Every film is now (or could be) Stereoscopic 3D
Stereoscopic 3D is another matter entirely. To shoot in 3D currently involves strapping two cameras together in an elaborate rig, with a stereographer setting and adjusting the interaxial separation for every shot (or doing a 3D “conversion” in post, with artists cutting out different layers and creating parallax effects manually, which yields inferior results). The Lytro camera, because it has millions of micro lenses scanning a scene from variegated perspectives, can do 3D in post without it being a simulation. You don’t need to shoot on two cameras for a 3D version and then just use the left or right camera for the 2D version. With Lytro you can set the parallax of every shot individually, choose the exact “angle” within the “frustrum” you want for the 2D version, and even output a HFR version for 3D and a 24P version for 2D—with the motion blur and shutter speed of each being “optically perfect” as Karafin notes. Even if you shoot your film on a Lytro only with 2D in mind, if advances in 3D display technology later change your mind (glasses-less 3D anyone?), you could “remaster” a 3D version that doesn’t have any of the artifacts of a typical 3D conversion. With Lytro you’re gathering the maximum amount of data independent of the release format and future-proofing your film for further advances in display technology (more on this in a bit).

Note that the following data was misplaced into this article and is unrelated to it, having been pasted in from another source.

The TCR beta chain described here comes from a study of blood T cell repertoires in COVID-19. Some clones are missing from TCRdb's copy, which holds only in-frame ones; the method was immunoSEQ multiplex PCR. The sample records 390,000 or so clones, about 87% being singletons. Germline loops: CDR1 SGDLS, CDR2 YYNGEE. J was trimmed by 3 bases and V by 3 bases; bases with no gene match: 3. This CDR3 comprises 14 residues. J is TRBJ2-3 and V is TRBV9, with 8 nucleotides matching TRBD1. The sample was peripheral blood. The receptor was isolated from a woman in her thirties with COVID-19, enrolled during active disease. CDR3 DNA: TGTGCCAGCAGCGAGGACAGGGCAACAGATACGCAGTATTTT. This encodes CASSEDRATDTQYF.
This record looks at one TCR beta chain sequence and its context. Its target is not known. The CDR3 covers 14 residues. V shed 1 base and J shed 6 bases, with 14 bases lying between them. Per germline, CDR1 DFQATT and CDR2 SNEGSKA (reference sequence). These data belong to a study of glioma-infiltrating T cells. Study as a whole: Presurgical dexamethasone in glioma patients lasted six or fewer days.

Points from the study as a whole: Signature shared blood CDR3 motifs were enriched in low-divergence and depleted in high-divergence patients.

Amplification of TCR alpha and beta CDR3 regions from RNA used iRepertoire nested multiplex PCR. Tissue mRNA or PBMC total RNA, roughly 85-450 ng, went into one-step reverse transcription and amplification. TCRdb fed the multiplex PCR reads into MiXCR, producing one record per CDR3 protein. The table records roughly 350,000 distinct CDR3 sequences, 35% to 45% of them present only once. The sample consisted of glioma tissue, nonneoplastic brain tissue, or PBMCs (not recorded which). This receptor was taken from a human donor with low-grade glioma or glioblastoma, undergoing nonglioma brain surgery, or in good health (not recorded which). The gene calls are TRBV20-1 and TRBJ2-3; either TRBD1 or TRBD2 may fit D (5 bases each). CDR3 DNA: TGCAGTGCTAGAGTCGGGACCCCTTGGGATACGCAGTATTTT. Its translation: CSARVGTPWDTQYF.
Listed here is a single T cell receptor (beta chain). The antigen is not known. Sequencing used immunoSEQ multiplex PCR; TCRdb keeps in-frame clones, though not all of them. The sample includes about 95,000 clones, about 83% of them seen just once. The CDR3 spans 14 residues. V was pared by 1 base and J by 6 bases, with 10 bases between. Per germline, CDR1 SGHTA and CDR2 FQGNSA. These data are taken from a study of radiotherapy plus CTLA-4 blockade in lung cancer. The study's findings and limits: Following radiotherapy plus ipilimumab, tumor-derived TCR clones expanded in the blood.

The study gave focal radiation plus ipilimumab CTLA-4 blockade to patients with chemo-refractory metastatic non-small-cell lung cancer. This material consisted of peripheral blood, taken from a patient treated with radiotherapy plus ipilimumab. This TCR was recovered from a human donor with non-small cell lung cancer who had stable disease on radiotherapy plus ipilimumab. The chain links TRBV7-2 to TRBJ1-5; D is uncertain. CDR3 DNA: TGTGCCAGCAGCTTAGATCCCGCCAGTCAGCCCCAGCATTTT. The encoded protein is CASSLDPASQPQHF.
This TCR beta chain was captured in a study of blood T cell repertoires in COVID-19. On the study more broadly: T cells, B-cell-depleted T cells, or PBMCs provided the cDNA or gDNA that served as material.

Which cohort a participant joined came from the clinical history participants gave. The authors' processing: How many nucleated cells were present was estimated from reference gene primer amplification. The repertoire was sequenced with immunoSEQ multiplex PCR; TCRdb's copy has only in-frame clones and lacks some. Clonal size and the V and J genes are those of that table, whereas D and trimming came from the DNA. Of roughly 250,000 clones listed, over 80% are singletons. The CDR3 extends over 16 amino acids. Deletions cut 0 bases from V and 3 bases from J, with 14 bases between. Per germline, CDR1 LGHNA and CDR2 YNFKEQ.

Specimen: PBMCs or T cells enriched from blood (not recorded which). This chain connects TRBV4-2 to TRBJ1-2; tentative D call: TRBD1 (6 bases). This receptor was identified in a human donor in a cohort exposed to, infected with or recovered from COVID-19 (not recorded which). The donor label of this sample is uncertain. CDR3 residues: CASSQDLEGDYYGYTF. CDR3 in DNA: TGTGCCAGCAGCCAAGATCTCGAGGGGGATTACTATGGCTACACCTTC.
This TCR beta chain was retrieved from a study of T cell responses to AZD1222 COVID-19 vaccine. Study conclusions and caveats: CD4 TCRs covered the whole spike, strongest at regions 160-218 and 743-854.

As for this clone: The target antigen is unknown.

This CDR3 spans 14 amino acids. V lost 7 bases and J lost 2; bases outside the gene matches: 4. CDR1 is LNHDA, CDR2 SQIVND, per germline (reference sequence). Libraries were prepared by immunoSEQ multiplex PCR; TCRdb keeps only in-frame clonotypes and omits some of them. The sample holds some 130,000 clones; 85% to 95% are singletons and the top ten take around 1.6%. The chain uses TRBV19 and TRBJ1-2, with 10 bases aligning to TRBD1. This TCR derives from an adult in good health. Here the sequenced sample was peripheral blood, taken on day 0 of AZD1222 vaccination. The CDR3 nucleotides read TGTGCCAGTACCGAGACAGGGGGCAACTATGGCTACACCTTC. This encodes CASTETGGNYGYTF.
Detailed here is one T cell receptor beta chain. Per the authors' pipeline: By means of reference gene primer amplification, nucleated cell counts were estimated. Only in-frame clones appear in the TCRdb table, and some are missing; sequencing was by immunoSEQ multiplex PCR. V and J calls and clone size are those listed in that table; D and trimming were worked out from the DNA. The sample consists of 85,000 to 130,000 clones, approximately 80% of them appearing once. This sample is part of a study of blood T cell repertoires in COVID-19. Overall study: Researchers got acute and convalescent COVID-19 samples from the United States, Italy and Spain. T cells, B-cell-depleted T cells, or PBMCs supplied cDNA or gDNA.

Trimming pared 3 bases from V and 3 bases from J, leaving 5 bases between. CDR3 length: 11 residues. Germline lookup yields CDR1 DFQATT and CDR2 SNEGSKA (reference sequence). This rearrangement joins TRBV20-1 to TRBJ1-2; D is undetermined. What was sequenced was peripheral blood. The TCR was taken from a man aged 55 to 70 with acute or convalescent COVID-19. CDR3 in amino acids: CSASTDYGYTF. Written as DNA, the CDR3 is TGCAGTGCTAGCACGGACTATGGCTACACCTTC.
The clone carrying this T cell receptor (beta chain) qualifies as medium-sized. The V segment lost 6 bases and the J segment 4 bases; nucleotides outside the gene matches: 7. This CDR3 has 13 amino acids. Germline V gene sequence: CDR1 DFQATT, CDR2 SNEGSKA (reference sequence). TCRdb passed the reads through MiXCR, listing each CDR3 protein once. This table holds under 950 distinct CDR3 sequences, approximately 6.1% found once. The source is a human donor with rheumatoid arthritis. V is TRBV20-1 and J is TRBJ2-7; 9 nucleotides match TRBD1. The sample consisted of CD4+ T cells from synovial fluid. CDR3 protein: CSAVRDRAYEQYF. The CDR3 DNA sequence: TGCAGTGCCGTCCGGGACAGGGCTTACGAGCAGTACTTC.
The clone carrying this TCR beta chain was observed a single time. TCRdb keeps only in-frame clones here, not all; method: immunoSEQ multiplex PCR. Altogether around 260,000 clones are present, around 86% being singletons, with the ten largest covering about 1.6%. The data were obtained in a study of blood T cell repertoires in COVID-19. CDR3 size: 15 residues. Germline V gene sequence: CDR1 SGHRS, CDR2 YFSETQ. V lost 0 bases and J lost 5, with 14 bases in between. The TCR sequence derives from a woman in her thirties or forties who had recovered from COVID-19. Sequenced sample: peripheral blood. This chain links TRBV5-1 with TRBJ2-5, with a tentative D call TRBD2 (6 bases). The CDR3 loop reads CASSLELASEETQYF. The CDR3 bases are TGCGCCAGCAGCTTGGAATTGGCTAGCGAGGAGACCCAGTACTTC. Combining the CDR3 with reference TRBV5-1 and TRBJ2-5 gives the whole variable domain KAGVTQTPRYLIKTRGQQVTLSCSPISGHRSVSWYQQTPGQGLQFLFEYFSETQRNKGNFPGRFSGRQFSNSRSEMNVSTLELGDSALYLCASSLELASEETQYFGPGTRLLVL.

What light field photography doesn’t change